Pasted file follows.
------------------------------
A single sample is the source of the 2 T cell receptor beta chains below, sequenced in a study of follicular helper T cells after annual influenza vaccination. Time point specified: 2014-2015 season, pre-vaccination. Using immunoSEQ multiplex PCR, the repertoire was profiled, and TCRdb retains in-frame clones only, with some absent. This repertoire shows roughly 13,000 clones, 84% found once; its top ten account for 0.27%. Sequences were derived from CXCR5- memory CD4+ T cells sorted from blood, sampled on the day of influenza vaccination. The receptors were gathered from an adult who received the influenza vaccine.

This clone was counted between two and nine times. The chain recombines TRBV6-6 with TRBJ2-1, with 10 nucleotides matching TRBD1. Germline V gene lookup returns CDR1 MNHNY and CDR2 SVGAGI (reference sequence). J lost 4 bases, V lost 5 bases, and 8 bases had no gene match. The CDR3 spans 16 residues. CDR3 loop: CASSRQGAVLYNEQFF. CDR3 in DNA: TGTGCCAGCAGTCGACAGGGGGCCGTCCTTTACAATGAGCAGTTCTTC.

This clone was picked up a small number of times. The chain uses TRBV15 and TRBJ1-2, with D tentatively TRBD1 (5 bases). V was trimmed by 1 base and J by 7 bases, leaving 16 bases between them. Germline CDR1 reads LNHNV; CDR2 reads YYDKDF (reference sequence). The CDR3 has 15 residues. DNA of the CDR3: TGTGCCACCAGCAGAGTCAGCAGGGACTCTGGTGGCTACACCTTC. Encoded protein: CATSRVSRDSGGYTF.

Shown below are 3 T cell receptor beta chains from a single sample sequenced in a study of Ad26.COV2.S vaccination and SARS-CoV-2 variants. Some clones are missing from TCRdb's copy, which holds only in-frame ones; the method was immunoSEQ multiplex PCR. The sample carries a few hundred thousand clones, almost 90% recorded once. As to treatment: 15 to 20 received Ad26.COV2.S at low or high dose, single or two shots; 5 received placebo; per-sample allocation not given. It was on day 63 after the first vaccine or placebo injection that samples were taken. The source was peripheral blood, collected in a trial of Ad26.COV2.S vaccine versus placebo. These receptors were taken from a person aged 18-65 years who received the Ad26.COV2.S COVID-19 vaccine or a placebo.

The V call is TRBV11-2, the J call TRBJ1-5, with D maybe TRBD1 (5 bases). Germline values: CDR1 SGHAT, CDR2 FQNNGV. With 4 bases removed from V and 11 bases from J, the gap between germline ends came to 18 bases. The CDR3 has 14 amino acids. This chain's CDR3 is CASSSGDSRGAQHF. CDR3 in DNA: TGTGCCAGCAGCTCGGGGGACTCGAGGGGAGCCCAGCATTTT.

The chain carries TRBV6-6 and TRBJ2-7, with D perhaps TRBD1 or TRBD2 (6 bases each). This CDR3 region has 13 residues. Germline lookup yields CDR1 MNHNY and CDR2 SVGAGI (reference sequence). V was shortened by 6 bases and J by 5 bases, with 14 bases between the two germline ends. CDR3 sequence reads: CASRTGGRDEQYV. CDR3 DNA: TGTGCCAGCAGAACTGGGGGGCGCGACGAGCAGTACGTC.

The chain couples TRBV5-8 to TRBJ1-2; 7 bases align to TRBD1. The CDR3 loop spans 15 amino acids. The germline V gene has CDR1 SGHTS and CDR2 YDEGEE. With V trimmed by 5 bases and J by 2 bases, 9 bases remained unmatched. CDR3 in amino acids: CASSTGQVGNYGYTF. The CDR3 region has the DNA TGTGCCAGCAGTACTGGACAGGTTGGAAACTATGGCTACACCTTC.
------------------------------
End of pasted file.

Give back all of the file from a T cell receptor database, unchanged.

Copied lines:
A single sample is the source of the 2 T cell receptor beta chains below, sequenced in a study of follicular helper T cells after annual influenza vaccination. Time point specified: 2014-2015 season, pre-vaccination. Using immunoSEQ multiplex PCR, the repertoire was profiled, and TCRdb retains in-frame clones only, with some absent. This repertoire shows roughly 13,000 clones, 84% found once; its top ten account for 0.27%. Sequences were derived from CXCR5- memory CD4+ T cells sorted from blood, sampled on the day of influenza vaccination. The receptors were gathered from an adult who received the influenza vaccine.

This clone was counted between two and nine times. The chain recombines TRBV6-6 with TRBJ2-1, with 10 nucleotides matching TRBD1. Germline V gene lookup returns CDR1 MNHNY and CDR2 SVGAGI (reference sequence). J lost 4 bases, V lost 5 bases, and 8 bases had no gene match. The CDR3 spans 16 residues. CDR3 loop: CASSRQGAVLYNEQFF. CDR3 in DNA: TGTGCCAGCAGTCGACAGGGGGCCGTCCTTTACAATGAGCAGTTCTTC.

This clone was picked up a small number of times. The chain uses TRBV15 and TRBJ1-2, with D tentatively TRBD1 (5 bases). V was trimmed by 1 base and J by 7 bases, leaving 16 bases between them. Germline CDR1 reads LNHNV; CDR2 reads YYDKDF (reference sequence). The CDR3 has 15 residues. DNA of the CDR3: TGTGCCACCAGCAGAGTCAGCAGGGACTCTGGTGGCTACACCTTC. Encoded protein: CATSRVSRDSGGYTF.

Shown below are 3 T cell receptor beta chains from a single sample sequenced in a study of Ad26.COV2.S vaccination and SARS-CoV-2 variants. Some clones are missing from TCRdb's copy, which holds only in-frame ones; the method was immunoSEQ multiplex PCR. The sample carries a few hundred thousand clones, almost 90% recorded once. As to treatment: 15 to 20 received Ad26.COV2.S at low or high dose, single or two shots; 5 received placebo; per-sample allocation not given. It was on day 63 after the first vaccine or placebo injection that samples were taken. The source was peripheral blood, collected in a trial of Ad26.COV2.S vaccine versus placebo. These receptors were taken from a person aged 18-65 years who received the Ad26.COV2.S COVID-19 vaccine or a placebo.

The V call is TRBV11-2, the J call TRBJ1-5, with D maybe TRBD1 (5 bases). Germline values: CDR1 SGHAT, CDR2 FQNNGV. With 4 bases removed from V and 11 bases from J, the gap between germline ends came to 18 bases. The CDR3 has 14 amino acids. This chain's CDR3 is CASSSGDSRGAQHF. CDR3 in DNA: TGTGCCAGCAGCTCGGGGGACTCGAGGGGAGCCCAGCATTTT.

The chain carries TRBV6-6 and TRBJ2-7, with D perhaps TRBD1 or TRBD2 (6 bases each). This CDR3 region has 13 residues. Germline lookup yields CDR1 MNHNY and CDR2 SVGAGI (reference sequence). V was shortened by 6 bases and J by 5 bases, with 14 bases between the two germline ends. CDR3 sequence reads: CASRTGGRDEQYV. CDR3 DNA: TGTGCCAGCAGAACTGGGGGGCGCGACGAGCAGTACGTC.

The chain couples TRBV5-8 to TRBJ1-2; 7 bases align to TRBD1. The CDR3 loop spans 15 amino acids. The germline V gene has CDR1 SGHTS and CDR2 YDEGEE. With V trimmed by 5 bases and J by 2 bases, 9 bases remained unmatched. CDR3 in amino acids: CASSTGQVGNYGYTF. The CDR3 region has the DNA TGTGCCAGCAGTACTGGACAGGTTGGAAACTATGGCTACACCTTC.